The Challenges and Joys of Families Worshipping Together

By Jenny Smith

As churches begin to reopen, the majority of congregations are not opening children’s ministries. Families will worship together. This change is drastic for most churches, creating a bit of anxiety for parents and preachers alike.

There are several obvious challenges that come with having kids of all ages in the worship space.

Kids distract parents from worship. They wiggle. They whisper. They have one hundred questions or observations. Parents don’t get a “break” to worship on their own.

Kids can’t sit through the whole service. Kids don’t have many environments where they have to sit still and be quiet for a lengthy amount of time. Parents will have to leave the service, causing distractions and causing them to miss the service.

Kids won’t get anything out of it. One of the major reasons that we typically have children’s ministry is to provide age-appropriate learning opportunities. Pastors typically preach to adults. There is a legitimate concern that we “waste” kids time by not providing age-specific instruction.

Kids might distract others. Kids can be distracting even at their quietest. Is it really fair to the other adults to be distracted by whispers or cries or other strange noises?

These challenges are real. But what if God is using this time to do something unique in our churches and our families? 

What if in this season…

Parents play a more critical role in discipling their kids on Sunday morning. Instead of pulling into the parking lot and going separate ways, the whole family worships Jesus together. It is a sacrifice on the part of parents, but it is a long term investment in children’s spiritual lives. Deuteronomy 6 does not tell parents to disciple their children everywhere except for church.

Kids learn how to participate in a corporate worship service. There are some things about church life we just can’t teach in children’s experiences. Kids will sing the same songs as their parents. They will experience the ordinances of the church. Sometimes they will have to be taken out. But the long term benefit outweighs short term frustrations.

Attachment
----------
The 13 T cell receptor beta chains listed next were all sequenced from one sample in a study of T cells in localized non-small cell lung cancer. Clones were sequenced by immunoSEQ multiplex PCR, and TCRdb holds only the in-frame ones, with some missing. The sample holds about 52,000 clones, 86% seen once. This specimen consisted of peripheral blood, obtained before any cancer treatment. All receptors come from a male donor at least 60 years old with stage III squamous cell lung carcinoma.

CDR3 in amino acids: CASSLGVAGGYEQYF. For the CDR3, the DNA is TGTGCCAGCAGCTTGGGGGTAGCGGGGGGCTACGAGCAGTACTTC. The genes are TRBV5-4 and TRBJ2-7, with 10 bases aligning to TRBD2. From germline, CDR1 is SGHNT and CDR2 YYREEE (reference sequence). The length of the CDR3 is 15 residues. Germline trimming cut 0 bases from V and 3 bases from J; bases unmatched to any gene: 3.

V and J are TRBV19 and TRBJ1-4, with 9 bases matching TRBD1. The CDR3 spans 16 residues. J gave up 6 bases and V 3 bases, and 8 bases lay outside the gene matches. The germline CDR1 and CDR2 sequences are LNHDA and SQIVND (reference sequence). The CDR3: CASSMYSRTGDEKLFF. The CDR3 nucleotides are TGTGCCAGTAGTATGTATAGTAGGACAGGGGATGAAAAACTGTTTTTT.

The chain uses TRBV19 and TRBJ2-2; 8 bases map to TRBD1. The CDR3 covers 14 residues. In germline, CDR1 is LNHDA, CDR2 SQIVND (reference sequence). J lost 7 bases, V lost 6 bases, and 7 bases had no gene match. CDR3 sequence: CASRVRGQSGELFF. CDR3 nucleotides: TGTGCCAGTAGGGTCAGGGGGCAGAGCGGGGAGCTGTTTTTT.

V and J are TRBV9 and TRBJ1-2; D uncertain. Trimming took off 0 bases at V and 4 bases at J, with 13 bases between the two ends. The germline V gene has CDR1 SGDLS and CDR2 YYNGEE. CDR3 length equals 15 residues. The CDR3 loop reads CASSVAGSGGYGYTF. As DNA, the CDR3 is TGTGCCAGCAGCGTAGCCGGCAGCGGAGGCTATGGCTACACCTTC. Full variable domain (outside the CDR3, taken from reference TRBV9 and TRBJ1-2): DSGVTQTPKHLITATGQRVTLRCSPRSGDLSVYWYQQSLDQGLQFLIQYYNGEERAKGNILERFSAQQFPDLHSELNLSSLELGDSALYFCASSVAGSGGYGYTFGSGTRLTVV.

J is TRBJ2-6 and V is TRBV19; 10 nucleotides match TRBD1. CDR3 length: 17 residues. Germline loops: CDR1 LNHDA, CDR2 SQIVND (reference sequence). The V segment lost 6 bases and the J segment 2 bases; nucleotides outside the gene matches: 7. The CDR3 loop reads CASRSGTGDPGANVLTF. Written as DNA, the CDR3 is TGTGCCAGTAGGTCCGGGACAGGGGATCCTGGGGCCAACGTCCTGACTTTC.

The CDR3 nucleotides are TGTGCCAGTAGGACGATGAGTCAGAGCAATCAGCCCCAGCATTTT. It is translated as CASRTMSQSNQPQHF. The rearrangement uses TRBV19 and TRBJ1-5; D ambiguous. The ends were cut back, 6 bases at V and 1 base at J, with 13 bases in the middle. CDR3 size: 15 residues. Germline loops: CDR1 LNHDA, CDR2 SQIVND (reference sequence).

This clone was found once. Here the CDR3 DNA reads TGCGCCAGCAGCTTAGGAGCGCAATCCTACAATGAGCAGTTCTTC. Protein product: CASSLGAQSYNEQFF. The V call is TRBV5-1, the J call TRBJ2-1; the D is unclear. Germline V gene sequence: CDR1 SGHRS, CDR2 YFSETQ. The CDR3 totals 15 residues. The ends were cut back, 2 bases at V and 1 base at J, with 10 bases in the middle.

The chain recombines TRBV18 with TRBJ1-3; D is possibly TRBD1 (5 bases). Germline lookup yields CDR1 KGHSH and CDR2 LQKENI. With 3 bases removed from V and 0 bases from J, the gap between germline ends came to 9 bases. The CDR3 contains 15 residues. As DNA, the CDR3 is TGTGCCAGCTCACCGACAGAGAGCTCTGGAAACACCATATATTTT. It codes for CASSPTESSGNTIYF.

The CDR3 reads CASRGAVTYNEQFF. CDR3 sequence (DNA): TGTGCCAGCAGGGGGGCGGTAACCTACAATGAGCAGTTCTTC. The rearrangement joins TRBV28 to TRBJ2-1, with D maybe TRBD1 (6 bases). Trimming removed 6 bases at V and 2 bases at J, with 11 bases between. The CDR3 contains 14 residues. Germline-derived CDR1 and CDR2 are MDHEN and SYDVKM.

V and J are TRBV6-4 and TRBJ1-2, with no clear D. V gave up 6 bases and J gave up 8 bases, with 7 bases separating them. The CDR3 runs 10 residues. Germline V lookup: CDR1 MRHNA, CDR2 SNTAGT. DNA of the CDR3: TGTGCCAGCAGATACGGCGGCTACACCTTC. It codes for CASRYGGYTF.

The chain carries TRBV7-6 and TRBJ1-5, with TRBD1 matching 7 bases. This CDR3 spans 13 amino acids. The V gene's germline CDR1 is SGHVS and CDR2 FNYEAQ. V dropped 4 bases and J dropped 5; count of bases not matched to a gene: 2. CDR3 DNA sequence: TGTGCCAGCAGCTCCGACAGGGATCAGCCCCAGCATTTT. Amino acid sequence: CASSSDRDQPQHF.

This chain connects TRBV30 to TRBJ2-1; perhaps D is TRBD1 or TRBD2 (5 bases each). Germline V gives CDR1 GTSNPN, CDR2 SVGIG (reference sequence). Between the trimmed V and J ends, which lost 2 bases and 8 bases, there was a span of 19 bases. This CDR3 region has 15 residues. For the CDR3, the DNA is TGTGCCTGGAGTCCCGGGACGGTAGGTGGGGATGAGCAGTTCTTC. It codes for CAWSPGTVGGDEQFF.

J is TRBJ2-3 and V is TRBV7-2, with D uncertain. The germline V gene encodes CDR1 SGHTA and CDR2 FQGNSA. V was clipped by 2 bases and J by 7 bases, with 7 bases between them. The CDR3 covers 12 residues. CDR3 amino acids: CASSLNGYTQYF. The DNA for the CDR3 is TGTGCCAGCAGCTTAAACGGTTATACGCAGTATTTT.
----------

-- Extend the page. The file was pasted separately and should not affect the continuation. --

Kids learn more than we expect. When my oldest daughter was a preschooler, I would take her into the service with me. She would color while the pastor was preaching. I didn’t think she had a clue what was going on. But then he asked a question. She looked up at me and answered it, spot on. Don’t expect that kids will repeat all five points of the sermon, but they will absorb more than you think. Plus, now that everyone is experiencing worship together, families can easily continue the conversation after church is over.

Distractions are not the end of the world. Many of our churches need a little bit of the life that kids bring. What better time for kids to learn now to respect others than while they are cute enough to be quickly forgiven? That’s much better than when they are an obnoxious teenager or an adult. Most people in churches will be forgiving. We are truly all in this together.

In Isaiah 43:19, the Lord says, “Behold, I am doing a new thing.” As our churches experience another season of new things, may we find joy in the messiness of our families worshipping together in one room.


Jenny Smith serves as Minister to Children at West Bradenton Baptist Church in Bradenton, Florida. This article first appeared on Church Answers by Thom Rainer, the former CEO of Lifeway.